Is a User Installed Application Layer Necessary for VDI?

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Layering is an emerging concept for VDI. In this article, I will draw some parallels with VDI layering and Service Oriented Architecture (SOA) to look at ways of solving the difficult User Installed Applications layer.

Layering is an emerging concept for VDI.  I am not going to try to explain layering in this post, rather I am going to discuss one aspect of layering – the user installed applications layer.  For more information about what layering is, how it is done, and how it fits into VDI, check out Gabe Knuth’s article.

Service Oriented Architecture

Layering is a new take on an old concept in my mind.  I see layering as an implementation of SOA for desktops.  A key concept of SOA is loose coupling.  Loose coupling involves a consumer and a service.  The consumer doesn’t need to know how a service is implemented.  All the consumer needs to know is how to interface with the service.  The consumer asks the service to do something and the service does it (and possibly returns something to the consumer).

Here is a real life example to illustrate: When I stay at a hotel, I usually call the front desk to schedule a wake up call.  The front desk takes my information and calls me when I ask.  In this example, I am the consumer and the wake up call is the service.  I do not necessarily know how the front desk implements the wake up call – they can put the time in a computer to have an automated system call me, or maybe they write it on a call log and a human actually calls me.  The point is, I don’t know (or care) how the service is implemented.

Another aspect of loose coupling is that the services are interchangeable.  So, in the example above, if the hotel is using some manual method and decides to use an automated method, that is fine.  The service still gets implemented for the consumer because the consumer interface did not change.

Layering

So, if each layer is viewed as a service (and potential consumer), then the gaps between the layers are the interfaces.  Also, if each layer is a service, then each service should be interchangeable.  This example works pretty well for things like the hypervisor layer (swapping in and out VMware/XenServer/Hyper-V), but maybe not so well for applications, since applications may have dependencies on one or more layers.  Application virtualization can overcome this by packing the entire stack necessary for an application in a bubble, but do you really want to teach users the intricacies of sequencing (or profiling) applications to solve a user installed app layer?

VDI Layers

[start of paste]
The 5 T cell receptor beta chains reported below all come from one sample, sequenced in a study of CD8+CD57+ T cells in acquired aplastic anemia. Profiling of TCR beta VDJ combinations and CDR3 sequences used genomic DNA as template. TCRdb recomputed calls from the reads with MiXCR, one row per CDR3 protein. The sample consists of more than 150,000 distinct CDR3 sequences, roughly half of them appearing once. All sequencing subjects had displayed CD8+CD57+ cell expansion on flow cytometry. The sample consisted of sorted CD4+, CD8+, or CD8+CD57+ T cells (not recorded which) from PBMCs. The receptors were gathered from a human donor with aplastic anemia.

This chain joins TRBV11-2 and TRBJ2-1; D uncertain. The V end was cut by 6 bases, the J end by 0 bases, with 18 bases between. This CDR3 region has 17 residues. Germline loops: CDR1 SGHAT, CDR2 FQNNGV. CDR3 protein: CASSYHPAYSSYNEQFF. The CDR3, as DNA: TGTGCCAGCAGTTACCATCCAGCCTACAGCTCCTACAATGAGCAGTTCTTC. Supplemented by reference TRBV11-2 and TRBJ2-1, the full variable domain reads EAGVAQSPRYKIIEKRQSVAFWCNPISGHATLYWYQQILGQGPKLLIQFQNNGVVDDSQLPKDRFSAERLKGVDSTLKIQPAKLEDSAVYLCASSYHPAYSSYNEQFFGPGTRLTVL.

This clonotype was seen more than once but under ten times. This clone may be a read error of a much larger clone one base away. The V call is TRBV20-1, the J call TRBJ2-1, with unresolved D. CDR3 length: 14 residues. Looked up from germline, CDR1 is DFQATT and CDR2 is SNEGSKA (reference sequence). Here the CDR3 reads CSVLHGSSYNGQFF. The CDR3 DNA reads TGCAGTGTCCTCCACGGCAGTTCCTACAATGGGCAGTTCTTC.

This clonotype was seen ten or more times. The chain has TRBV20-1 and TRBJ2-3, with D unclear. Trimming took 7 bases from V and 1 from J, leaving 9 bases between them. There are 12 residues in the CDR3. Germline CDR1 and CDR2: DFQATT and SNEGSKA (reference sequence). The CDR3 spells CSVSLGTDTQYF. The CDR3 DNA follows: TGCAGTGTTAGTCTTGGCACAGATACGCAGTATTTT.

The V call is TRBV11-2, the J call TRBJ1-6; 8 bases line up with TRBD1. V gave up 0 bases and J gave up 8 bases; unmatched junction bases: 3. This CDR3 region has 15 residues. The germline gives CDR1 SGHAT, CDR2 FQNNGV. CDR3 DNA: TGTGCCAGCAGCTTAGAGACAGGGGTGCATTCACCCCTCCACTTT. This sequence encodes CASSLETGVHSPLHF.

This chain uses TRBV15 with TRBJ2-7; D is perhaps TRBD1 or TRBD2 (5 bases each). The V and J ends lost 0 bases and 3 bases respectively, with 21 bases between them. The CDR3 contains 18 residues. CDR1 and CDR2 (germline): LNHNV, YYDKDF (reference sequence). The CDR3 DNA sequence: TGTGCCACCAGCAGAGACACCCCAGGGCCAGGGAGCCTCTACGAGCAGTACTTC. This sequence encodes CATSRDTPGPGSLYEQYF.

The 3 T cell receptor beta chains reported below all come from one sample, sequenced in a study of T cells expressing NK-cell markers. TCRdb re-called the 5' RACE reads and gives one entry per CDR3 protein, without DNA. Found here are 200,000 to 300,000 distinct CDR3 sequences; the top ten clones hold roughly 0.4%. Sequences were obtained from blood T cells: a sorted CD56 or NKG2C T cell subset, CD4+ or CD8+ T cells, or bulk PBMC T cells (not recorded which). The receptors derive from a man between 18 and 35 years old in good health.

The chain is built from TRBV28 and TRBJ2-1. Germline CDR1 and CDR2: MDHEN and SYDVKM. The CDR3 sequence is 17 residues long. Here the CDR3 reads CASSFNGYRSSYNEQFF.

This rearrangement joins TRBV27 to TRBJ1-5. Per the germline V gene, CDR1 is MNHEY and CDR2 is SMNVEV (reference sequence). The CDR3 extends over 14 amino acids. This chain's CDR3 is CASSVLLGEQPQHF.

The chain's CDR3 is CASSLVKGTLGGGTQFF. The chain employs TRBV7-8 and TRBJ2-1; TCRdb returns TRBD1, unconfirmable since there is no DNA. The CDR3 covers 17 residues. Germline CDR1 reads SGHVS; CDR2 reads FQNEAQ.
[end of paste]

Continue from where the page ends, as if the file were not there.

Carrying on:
Reverse Seamless

So, this got me to thinking, is reverse seamless an answer for a user installed application layer?  If you rely on your local desktop for user installed applications and present these applications seamlessly in a remote desktop, will that suffice?  Maybe – maybe not.  If the user installed applications want to interact with remote applications, you have a problem.  If not, then yeah, maybe reverse seamless does solve this.

VDI/XenApp Double Hop

A side effect of reverse seamless is that it also solves VDI “double hop” issues when using XenApp published applications inside a VDI desktop. For example, if you allow client drive mapping from the local desktop to the VDI desktop, and you also allow client drive mapping from the VDI desktop to the published application, then end user will quickly become confused as to which drive is which when trying to save a file from the published application.  Think about printing and USB redirection also.

Double Hop

By using reverse seamless, both the VDI connection and the published application connection can be made from the local desktop, then “merged” seamlessly.  This way, the VDI desktop is making one hop and the published application is making one hop.  You still have a problem if the published applications needs to interact with the desktop applications.

Single Hop with Reverse Seamless

Type 1 client hypervisor

Will a type 1 hypervisor help with user installed applications? I think this has the most potential.  Running a “personal” VM and “business” VM on the same physical hardware, there are all types of interaction that can happen.  If users install applications on the personal VM, reverse seamless type technology could be used to integrate this layer in a more cohesive way.

I guess the bottom line is that user installed applications in a stateless layered model is going to be hard.

2 thoughts on “Is a User Installed Application Layer Necessary for VDI?

  1. There are many instances where it would be very useful for a published app to be able to interact with desktop applications. Many times this can still be accomplished though, if the desktop apps use files to handle their variables. Apps in OSX, linux, and Unix handle this well, however MS Apps are still dependent on RAM and therefore highly subject to this limitation.

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